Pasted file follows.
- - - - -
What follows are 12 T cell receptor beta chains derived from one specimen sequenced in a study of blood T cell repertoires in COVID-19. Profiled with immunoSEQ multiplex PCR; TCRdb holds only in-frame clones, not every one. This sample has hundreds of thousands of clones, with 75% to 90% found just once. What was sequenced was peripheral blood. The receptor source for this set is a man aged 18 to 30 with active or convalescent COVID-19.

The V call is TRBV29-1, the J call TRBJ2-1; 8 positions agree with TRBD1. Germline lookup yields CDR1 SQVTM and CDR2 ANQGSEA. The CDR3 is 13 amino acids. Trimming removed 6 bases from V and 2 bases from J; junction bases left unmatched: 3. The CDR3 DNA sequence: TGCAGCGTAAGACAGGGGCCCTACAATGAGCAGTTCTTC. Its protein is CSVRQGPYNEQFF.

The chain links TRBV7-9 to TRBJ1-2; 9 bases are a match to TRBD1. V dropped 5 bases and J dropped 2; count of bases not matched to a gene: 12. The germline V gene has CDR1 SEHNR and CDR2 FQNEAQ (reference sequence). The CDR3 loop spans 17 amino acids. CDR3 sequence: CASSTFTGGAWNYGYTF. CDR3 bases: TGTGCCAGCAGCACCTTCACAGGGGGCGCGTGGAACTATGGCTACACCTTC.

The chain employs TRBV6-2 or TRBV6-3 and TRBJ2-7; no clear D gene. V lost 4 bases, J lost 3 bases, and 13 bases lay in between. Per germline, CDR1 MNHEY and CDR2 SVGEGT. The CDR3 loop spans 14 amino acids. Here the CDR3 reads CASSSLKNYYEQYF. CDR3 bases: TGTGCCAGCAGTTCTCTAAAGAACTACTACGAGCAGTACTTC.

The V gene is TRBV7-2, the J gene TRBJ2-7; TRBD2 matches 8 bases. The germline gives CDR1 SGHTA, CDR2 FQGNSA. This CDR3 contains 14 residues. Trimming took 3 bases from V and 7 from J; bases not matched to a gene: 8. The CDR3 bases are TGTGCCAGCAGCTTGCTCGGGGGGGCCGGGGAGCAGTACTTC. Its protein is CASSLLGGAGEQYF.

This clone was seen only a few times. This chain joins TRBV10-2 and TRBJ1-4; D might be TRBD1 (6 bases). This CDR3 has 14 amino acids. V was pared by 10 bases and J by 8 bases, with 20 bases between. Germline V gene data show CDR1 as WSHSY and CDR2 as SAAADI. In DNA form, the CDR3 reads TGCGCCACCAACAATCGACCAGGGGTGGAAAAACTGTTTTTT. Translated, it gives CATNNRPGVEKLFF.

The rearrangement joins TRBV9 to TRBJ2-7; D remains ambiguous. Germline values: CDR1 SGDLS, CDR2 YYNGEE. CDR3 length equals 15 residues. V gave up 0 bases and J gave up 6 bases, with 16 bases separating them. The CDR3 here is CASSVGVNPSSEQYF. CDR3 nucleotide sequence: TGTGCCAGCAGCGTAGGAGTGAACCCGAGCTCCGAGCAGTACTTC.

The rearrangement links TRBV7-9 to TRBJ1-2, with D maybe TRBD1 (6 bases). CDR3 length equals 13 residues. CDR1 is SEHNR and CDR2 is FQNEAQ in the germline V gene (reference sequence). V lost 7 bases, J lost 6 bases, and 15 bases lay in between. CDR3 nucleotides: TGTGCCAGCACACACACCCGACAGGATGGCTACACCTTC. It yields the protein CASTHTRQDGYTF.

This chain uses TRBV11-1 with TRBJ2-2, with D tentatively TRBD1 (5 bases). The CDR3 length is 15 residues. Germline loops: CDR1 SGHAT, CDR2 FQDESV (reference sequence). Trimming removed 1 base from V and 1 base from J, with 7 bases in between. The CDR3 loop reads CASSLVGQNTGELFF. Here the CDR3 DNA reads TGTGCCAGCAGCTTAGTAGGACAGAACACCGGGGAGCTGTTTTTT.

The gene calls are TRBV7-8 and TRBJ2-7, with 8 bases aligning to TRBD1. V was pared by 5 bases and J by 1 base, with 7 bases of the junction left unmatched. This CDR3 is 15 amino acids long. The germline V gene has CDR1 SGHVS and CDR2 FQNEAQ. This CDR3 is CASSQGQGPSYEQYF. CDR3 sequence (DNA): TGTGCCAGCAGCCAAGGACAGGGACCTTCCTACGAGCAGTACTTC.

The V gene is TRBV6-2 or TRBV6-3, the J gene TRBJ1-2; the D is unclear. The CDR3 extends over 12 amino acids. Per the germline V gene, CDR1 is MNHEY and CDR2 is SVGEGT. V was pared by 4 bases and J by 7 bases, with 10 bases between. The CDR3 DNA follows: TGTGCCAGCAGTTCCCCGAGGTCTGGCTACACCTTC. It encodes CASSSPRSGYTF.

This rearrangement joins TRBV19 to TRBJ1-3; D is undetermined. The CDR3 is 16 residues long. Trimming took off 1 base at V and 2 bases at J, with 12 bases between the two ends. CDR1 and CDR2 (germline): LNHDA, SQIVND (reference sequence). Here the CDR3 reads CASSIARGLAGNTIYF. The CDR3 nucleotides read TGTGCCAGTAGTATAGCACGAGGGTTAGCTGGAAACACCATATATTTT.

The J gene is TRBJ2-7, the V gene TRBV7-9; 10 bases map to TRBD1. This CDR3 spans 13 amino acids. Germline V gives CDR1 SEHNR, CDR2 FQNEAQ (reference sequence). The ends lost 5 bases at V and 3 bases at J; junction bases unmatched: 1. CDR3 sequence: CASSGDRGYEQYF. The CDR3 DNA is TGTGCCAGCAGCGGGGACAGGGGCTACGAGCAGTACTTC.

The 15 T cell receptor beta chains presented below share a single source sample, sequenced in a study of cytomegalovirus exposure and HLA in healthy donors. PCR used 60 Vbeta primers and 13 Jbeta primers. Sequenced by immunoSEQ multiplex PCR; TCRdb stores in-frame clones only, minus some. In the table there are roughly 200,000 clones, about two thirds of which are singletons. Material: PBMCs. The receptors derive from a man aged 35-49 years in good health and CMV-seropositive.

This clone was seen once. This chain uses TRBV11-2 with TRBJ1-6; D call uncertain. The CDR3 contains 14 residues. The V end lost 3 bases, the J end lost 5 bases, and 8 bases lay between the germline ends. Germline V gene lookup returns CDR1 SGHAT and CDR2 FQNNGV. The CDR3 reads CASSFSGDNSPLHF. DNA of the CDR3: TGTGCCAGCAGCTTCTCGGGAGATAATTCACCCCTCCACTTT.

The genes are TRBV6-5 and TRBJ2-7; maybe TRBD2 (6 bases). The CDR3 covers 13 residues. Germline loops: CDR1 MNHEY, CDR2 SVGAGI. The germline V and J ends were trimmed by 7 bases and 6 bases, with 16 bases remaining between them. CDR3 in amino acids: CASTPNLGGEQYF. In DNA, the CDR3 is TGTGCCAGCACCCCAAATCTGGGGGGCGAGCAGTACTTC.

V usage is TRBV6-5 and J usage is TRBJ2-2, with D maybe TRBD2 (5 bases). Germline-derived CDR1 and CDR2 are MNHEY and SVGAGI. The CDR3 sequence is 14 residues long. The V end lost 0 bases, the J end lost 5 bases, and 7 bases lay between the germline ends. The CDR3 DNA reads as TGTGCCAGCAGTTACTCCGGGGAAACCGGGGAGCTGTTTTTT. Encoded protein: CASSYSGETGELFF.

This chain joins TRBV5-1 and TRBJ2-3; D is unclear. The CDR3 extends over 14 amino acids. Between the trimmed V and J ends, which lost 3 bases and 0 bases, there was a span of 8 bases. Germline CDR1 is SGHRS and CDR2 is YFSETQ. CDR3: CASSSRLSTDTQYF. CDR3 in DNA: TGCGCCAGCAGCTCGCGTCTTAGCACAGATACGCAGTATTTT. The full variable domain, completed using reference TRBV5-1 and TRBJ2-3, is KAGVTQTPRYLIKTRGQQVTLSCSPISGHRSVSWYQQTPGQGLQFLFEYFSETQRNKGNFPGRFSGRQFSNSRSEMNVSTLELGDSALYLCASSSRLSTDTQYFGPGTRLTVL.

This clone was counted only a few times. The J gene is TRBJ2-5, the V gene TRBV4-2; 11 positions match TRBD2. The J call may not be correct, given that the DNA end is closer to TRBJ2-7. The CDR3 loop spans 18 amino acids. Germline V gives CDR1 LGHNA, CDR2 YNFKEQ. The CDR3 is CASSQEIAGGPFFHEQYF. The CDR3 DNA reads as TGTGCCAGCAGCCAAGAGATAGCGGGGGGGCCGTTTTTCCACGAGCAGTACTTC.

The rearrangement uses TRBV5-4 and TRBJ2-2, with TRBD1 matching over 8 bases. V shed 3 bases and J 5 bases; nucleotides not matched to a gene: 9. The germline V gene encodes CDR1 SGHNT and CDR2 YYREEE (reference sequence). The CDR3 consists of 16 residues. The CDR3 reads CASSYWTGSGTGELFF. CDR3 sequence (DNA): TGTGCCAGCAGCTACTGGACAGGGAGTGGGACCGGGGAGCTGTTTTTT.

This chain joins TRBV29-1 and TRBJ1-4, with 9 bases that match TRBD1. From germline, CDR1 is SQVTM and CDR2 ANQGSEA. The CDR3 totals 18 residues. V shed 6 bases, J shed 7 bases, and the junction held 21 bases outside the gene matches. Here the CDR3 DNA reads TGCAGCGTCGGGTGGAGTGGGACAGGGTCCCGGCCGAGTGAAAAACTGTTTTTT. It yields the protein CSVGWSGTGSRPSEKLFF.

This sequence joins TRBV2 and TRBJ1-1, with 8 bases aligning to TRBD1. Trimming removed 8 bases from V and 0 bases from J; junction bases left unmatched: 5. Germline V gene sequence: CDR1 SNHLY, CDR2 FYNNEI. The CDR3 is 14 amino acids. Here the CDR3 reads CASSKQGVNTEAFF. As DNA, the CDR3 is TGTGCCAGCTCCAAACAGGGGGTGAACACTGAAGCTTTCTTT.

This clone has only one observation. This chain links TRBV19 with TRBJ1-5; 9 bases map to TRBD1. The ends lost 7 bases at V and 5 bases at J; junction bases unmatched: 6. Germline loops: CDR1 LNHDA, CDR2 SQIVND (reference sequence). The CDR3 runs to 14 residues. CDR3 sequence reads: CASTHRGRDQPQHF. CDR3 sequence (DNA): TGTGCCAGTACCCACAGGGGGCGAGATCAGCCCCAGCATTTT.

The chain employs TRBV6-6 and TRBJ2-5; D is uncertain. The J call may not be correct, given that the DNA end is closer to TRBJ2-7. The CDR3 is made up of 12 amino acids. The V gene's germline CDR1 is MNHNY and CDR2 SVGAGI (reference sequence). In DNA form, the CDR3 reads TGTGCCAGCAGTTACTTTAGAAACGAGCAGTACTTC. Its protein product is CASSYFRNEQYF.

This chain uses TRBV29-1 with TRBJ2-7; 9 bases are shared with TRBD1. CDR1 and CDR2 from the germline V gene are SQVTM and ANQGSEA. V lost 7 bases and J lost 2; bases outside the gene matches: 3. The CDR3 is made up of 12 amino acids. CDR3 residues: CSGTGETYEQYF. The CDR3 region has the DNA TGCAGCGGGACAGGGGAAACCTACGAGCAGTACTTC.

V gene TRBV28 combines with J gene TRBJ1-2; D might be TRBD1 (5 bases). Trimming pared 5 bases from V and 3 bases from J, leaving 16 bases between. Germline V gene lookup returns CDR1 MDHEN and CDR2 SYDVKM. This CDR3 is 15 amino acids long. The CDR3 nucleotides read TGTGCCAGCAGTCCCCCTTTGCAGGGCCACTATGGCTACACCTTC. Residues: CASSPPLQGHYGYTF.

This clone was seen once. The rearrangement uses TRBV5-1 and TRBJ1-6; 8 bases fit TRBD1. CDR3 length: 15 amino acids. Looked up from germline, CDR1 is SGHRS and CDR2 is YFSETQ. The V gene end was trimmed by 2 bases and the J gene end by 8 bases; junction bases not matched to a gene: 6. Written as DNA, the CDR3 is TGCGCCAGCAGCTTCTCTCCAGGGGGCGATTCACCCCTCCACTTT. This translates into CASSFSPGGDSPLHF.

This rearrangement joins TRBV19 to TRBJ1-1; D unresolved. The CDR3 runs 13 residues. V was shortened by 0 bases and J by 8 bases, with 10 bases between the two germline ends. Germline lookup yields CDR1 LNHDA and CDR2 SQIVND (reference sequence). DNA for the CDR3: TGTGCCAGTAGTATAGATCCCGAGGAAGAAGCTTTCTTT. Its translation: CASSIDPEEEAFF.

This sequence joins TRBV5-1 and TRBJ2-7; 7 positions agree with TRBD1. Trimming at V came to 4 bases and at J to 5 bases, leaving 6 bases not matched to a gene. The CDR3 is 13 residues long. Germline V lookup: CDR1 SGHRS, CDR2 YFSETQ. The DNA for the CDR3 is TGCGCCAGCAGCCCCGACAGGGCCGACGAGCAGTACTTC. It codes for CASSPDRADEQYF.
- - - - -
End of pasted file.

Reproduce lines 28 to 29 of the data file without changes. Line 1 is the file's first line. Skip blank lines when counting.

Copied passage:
This rearrangement joins TRBV19 to TRBJ1-1; D unresolved. The CDR3 runs 13 residues. V was shortened by 0 bases and J by 8 bases, with 10 bases between the two germline ends. Germline lookup yields CDR1 LNHDA and CDR2 SQIVND (reference sequence). DNA for the CDR3: TGTGCCAGTAGTATAGATCCCGAGGAAGAAGCTTTCTTT. Its translation: CASSIDPEEEAFF.

This sequence joins TRBV5-1 and TRBJ2-7; 7 positions agree with TRBD1. Trimming at V came to 4 bases and at J to 5 bases, leaving 6 bases not matched to a gene. The CDR3 is 13 residues long. Germline V lookup: CDR1 SGHRS, CDR2 YFSETQ. The DNA for the CDR3 is TGCGCCAGCAGCCCCGACAGGGCCGACGAGCAGTACTTC. It codes for CASSPDRADEQYF.